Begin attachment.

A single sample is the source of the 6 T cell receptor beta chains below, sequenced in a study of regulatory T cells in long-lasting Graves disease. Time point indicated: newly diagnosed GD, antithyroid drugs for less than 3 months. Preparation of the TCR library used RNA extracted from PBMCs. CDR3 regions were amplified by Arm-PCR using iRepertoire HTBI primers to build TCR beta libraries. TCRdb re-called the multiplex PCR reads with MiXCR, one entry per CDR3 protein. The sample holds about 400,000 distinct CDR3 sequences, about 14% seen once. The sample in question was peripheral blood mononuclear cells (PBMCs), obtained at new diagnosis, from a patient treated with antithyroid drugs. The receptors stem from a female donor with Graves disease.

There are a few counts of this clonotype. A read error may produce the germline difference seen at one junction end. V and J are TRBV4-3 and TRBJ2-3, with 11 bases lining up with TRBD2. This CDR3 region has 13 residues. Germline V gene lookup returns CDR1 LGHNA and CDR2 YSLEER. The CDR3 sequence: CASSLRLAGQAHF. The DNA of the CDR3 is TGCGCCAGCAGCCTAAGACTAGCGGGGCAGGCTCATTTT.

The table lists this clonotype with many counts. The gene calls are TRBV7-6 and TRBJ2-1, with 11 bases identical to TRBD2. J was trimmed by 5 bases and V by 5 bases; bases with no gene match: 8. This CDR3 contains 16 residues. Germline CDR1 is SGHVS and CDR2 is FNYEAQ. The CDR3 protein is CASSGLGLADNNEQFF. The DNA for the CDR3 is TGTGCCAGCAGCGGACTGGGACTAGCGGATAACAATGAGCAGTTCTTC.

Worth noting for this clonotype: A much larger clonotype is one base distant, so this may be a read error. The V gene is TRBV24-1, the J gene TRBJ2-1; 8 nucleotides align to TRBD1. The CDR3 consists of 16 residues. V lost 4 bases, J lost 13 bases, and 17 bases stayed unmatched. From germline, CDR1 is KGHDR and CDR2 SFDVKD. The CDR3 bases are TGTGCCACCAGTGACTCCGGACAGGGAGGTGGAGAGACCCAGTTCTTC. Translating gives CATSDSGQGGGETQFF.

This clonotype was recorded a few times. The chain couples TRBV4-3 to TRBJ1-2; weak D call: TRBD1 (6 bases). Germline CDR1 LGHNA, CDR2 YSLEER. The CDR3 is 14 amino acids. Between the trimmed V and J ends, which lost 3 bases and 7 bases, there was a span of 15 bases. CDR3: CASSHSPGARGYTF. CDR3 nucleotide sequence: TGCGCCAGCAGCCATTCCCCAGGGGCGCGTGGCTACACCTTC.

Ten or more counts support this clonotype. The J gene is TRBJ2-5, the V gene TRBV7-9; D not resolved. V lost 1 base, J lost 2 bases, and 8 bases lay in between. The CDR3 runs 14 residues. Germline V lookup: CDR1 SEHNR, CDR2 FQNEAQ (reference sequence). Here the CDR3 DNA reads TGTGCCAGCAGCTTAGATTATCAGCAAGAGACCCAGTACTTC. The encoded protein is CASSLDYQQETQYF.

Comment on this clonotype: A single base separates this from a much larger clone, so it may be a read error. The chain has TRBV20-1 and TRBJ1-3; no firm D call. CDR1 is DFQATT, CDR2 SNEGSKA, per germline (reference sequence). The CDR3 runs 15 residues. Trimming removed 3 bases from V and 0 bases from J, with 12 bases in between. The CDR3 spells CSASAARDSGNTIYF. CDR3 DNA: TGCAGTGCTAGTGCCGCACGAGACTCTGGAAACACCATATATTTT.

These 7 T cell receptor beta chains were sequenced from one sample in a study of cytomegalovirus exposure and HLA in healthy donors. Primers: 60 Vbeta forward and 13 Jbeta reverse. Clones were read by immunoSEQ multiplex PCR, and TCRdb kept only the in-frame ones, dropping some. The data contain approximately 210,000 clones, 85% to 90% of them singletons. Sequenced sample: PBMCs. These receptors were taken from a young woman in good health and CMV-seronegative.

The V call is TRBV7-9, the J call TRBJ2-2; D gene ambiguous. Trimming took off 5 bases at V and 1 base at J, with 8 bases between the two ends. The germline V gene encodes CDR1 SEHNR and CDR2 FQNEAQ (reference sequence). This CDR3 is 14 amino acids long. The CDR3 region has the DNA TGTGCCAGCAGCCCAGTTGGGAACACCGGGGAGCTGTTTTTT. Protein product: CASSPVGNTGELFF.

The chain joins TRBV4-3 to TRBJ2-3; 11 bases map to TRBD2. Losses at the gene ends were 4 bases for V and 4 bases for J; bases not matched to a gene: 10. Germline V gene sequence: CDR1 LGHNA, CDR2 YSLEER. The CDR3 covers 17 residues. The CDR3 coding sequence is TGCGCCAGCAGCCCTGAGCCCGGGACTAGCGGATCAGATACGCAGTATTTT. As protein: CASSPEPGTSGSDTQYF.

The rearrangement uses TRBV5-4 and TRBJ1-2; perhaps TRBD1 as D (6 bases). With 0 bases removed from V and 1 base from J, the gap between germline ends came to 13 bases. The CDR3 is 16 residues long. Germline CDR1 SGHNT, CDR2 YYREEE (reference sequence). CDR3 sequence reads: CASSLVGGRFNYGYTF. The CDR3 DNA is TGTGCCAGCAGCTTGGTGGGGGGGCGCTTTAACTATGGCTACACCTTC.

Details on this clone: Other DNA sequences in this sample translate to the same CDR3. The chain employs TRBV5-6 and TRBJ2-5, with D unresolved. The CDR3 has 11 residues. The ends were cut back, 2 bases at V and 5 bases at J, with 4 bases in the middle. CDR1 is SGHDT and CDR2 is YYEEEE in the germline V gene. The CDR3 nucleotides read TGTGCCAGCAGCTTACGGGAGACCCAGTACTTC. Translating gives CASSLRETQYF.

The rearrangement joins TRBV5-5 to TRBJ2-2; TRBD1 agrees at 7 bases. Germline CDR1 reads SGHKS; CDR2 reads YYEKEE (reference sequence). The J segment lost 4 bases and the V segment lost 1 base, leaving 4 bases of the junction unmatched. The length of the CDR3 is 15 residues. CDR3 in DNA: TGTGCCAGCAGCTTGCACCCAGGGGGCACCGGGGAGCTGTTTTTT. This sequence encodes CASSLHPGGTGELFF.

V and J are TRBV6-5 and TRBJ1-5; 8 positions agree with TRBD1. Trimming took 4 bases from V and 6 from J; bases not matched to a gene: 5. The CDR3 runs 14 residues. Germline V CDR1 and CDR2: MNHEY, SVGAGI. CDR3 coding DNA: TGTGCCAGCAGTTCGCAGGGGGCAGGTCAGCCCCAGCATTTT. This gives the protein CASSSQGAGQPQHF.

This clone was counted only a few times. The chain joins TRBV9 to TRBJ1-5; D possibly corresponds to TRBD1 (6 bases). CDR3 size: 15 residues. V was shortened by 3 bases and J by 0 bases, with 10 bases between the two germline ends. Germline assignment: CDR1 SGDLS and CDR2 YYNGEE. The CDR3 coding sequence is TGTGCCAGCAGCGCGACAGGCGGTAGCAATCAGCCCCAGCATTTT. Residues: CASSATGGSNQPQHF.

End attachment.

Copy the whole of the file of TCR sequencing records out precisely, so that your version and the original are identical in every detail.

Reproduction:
A single sample is the source of the 6 T cell receptor beta chains below, sequenced in a study of regulatory T cells in long-lasting Graves disease. Time point indicated: newly diagnosed GD, antithyroid drugs for less than 3 months. Preparation of the TCR library used RNA extracted from PBMCs. CDR3 regions were amplified by Arm-PCR using iRepertoire HTBI primers to build TCR beta libraries. TCRdb re-called the multiplex PCR reads with MiXCR, one entry per CDR3 protein. The sample holds about 400,000 distinct CDR3 sequences, about 14% seen once. The sample in question was peripheral blood mononuclear cells (PBMCs), obtained at new diagnosis, from a patient treated with antithyroid drugs. The receptors stem from a female donor with Graves disease.

There are a few counts of this clonotype. A read error may produce the germline difference seen at one junction end. V and J are TRBV4-3 and TRBJ2-3, with 11 bases lining up with TRBD2. This CDR3 region has 13 residues. Germline V gene lookup returns CDR1 LGHNA and CDR2 YSLEER. The CDR3 sequence: CASSLRLAGQAHF. The DNA of the CDR3 is TGCGCCAGCAGCCTAAGACTAGCGGGGCAGGCTCATTTT.

The table lists this clonotype with many counts. The gene calls are TRBV7-6 and TRBJ2-1, with 11 bases identical to TRBD2. J was trimmed by 5 bases and V by 5 bases; bases with no gene match: 8. This CDR3 contains 16 residues. Germline CDR1 is SGHVS and CDR2 is FNYEAQ. The CDR3 protein is CASSGLGLADNNEQFF. The DNA for the CDR3 is TGTGCCAGCAGCGGACTGGGACTAGCGGATAACAATGAGCAGTTCTTC.

Worth noting for this clonotype: A much larger clonotype is one base distant, so this may be a read error. The V gene is TRBV24-1, the J gene TRBJ2-1; 8 nucleotides align to TRBD1. The CDR3 consists of 16 residues. V lost 4 bases, J lost 13 bases, and 17 bases stayed unmatched. From germline, CDR1 is KGHDR and CDR2 SFDVKD. The CDR3 bases are TGTGCCACCAGTGACTCCGGACAGGGAGGTGGAGAGACCCAGTTCTTC. Translating gives CATSDSGQGGGETQFF.

This clonotype was recorded a few times. The chain couples TRBV4-3 to TRBJ1-2; weak D call: TRBD1 (6 bases). Germline CDR1 LGHNA, CDR2 YSLEER. The CDR3 is 14 amino acids. Between the trimmed V and J ends, which lost 3 bases and 7 bases, there was a span of 15 bases. CDR3: CASSHSPGARGYTF. CDR3 nucleotide sequence: TGCGCCAGCAGCCATTCCCCAGGGGCGCGTGGCTACACCTTC.

Ten or more counts support this clonotype. The J gene is TRBJ2-5, the V gene TRBV7-9; D not resolved. V lost 1 base, J lost 2 bases, and 8 bases lay in between. The CDR3 runs 14 residues. Germline V lookup: CDR1 SEHNR, CDR2 FQNEAQ (reference sequence). Here the CDR3 DNA reads TGTGCCAGCAGCTTAGATTATCAGCAAGAGACCCAGTACTTC. The encoded protein is CASSLDYQQETQYF.

Comment on this clonotype: A single base separates this from a much larger clone, so it may be a read error. The chain has TRBV20-1 and TRBJ1-3; no firm D call. CDR1 is DFQATT, CDR2 SNEGSKA, per germline (reference sequence). The CDR3 runs 15 residues. Trimming removed 3 bases from V and 0 bases from J, with 12 bases in between. The CDR3 spells CSASAARDSGNTIYF. CDR3 DNA: TGCAGTGCTAGTGCCGCACGAGACTCTGGAAACACCATATATTTT.

These 7 T cell receptor beta chains were sequenced from one sample in a study of cytomegalovirus exposure and HLA in healthy donors. Primers: 60 Vbeta forward and 13 Jbeta reverse. Clones were read by immunoSEQ multiplex PCR, and TCRdb kept only the in-frame ones, dropping some. The data contain approximately 210,000 clones, 85% to 90% of them singletons. Sequenced sample: PBMCs. These receptors were taken from a young woman in good health and CMV-seronegative.

The V call is TRBV7-9, the J call TRBJ2-2; D gene ambiguous. Trimming took off 5 bases at V and 1 base at J, with 8 bases between the two ends. The germline V gene encodes CDR1 SEHNR and CDR2 FQNEAQ (reference sequence). This CDR3 is 14 amino acids long. The CDR3 region has the DNA TGTGCCAGCAGCCCAGTTGGGAACACCGGGGAGCTGTTTTTT. Protein product: CASSPVGNTGELFF.

The chain joins TRBV4-3 to TRBJ2-3; 11 bases map to TRBD2. Losses at the gene ends were 4 bases for V and 4 bases for J; bases not matched to a gene: 10. Germline V gene sequence: CDR1 LGHNA, CDR2 YSLEER. The CDR3 covers 17 residues. The CDR3 coding sequence is TGCGCCAGCAGCCCTGAGCCCGGGACTAGCGGATCAGATACGCAGTATTTT. As protein: CASSPEPGTSGSDTQYF.

The rearrangement uses TRBV5-4 and TRBJ1-2; perhaps TRBD1 as D (6 bases). With 0 bases removed from V and 1 base from J, the gap between germline ends came to 13 bases. The CDR3 is 16 residues long. Germline CDR1 SGHNT, CDR2 YYREEE (reference sequence). CDR3 sequence reads: CASSLVGGRFNYGYTF. The CDR3 DNA is TGTGCCAGCAGCTTGGTGGGGGGGCGCTTTAACTATGGCTACACCTTC.

Details on this clone: Other DNA sequences in this sample translate to the same CDR3. The chain employs TRBV5-6 and TRBJ2-5, with D unresolved. The CDR3 has 11 residues. The ends were cut back, 2 bases at V and 5 bases at J, with 4 bases in the middle. CDR1 is SGHDT and CDR2 is YYEEEE in the germline V gene. The CDR3 nucleotides read TGTGCCAGCAGCTTACGGGAGACCCAGTACTTC. Translating gives CASSLRETQYF.

The rearrangement joins TRBV5-5 to TRBJ2-2; TRBD1 agrees at 7 bases. Germline CDR1 reads SGHKS; CDR2 reads YYEKEE (reference sequence). The J segment lost 4 bases and the V segment lost 1 base, leaving 4 bases of the junction unmatched. The length of the CDR3 is 15 residues. CDR3 in DNA: TGTGCCAGCAGCTTGCACCCAGGGGGCACCGGGGAGCTGTTTTTT. This sequence encodes CASSLHPGGTGELFF.

V and J are TRBV6-5 and TRBJ1-5; 8 positions agree with TRBD1. Trimming took 4 bases from V and 6 from J; bases not matched to a gene: 5. The CDR3 runs 14 residues. Germline V CDR1 and CDR2: MNHEY, SVGAGI. CDR3 coding DNA: TGTGCCAGCAGTTCGCAGGGGGCAGGTCAGCCCCAGCATTTT. This gives the protein CASSSQGAGQPQHF.

This clone was counted only a few times. The chain joins TRBV9 to TRBJ1-5; D possibly corresponds to TRBD1 (6 bases). CDR3 size: 15 residues. V was shortened by 3 bases and J by 0 bases, with 10 bases between the two germline ends. Germline assignment: CDR1 SGDLS and CDR2 YYNGEE. The CDR3 coding sequence is TGTGCCAGCAGCGCGACAGGCGGTAGCAATCAGCCCCAGCATTTT. Residues: CASSATGGSNQPQHF.